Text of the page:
Wednesday, April 4, 2018

Parasympathetic yoga postures help in prostate cancer

Yoga can reduce the emotional and physical fatigue brought on by cancer treatment. In 2017, scientists reported for the first time that this is also true specifically for men undergoing treatment for prostate cancer.

Men who took a yoga class twice a week during prostate cancer radiation treatment reported less fatigue, fewer sexual side effects, and better urinary functioning than men who did not.

The research team enrolled 50 men aged 53 to 85 years, who were diagnosed with early or advanced nonmetastatic prostate cancer. Of them, 22 were assigned to yoga classes and the rest did not participate in yoga. All the men received scheduled radiation treatments; 29 of them were also on hormonal therapy, and 19 had been treated previously with surgery. The yoga and control groups were evenly balanced with respect to various cancer treatments as well as treatments for side effects.

The yoga sessions (Eischens yoga) lasted 75 minutes each. Before, during, and after the nine-week study, men were asked to rate their fatigue, as well as sexual and urinary symptoms.

Men in the yoga group reported improving or stabilizing symptom scores over time, whereas men in the non-yoga group reported worsening symptoms. According to the study authors, yoga improves erectile and urinary function by strengthening core muscles and improving blood flow. They urged men to keep an open mind and to look for a yoga group and instructor with whom they feel comfortable.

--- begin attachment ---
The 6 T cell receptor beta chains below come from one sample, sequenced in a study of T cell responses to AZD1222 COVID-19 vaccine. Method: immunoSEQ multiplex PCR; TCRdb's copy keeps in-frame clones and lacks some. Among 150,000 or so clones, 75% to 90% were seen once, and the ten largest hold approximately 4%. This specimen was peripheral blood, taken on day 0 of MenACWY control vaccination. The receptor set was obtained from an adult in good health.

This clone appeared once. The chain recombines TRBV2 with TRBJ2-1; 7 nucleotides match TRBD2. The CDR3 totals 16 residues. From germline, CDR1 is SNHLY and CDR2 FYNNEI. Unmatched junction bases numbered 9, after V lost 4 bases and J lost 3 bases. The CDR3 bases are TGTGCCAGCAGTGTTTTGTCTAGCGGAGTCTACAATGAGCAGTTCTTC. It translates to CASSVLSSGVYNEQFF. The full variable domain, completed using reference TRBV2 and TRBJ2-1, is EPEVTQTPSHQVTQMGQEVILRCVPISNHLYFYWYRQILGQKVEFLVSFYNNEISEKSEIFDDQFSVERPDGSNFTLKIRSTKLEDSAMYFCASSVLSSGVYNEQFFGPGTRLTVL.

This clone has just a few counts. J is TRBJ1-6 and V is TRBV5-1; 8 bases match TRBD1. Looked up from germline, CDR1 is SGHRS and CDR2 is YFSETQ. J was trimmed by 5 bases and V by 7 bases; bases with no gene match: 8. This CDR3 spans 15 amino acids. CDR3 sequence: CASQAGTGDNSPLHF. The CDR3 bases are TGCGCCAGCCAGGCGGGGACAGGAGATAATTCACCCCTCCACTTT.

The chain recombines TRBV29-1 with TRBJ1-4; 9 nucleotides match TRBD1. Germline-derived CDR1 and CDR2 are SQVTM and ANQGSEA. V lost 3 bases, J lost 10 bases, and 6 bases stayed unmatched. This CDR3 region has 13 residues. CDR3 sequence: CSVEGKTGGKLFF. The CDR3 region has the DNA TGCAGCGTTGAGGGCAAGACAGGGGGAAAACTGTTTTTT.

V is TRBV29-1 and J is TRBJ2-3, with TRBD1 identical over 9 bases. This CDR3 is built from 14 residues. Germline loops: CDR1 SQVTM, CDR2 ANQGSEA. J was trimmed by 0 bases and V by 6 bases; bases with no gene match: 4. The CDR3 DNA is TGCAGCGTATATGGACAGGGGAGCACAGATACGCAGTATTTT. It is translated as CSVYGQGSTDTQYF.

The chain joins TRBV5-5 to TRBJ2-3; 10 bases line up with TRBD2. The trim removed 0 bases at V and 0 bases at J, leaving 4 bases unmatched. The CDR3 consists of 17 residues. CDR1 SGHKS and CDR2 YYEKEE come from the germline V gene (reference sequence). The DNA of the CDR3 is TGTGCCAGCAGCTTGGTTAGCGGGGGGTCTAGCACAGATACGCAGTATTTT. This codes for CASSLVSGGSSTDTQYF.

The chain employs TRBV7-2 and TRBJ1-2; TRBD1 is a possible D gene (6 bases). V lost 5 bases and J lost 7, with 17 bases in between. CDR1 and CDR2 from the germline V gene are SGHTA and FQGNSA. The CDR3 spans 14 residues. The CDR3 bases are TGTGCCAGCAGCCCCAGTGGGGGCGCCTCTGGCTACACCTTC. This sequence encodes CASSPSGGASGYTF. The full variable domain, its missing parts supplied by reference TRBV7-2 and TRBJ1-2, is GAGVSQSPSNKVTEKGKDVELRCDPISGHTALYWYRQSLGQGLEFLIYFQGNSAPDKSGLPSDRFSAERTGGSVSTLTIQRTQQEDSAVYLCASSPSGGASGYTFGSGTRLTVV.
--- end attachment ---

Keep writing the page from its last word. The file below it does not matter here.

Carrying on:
Eischens yoga addresses imbalances and weakness resulting from injuries or habits by improving alignments and muscle stimulation or relaxation. With its emphasis on self-awareness and self-healing, students experience a transformation that is helpful to create more energetic poses and better alignments.

The yogic "locks" of the body are not asanas, per se, they are binds or muscle contractions that make poses more effective and enhance your control of energy. Mula bandha is the root lock, in which you engage the muscles of your pelvic floor.

Dr KK Aggarwal
Padma Shri Awardee
Vice President CMAAO
Group Editor-in-Chief IJCP Publications
President Heart Care Foundation of India
Immediate Past National President IMA

No comments:

Post a Comment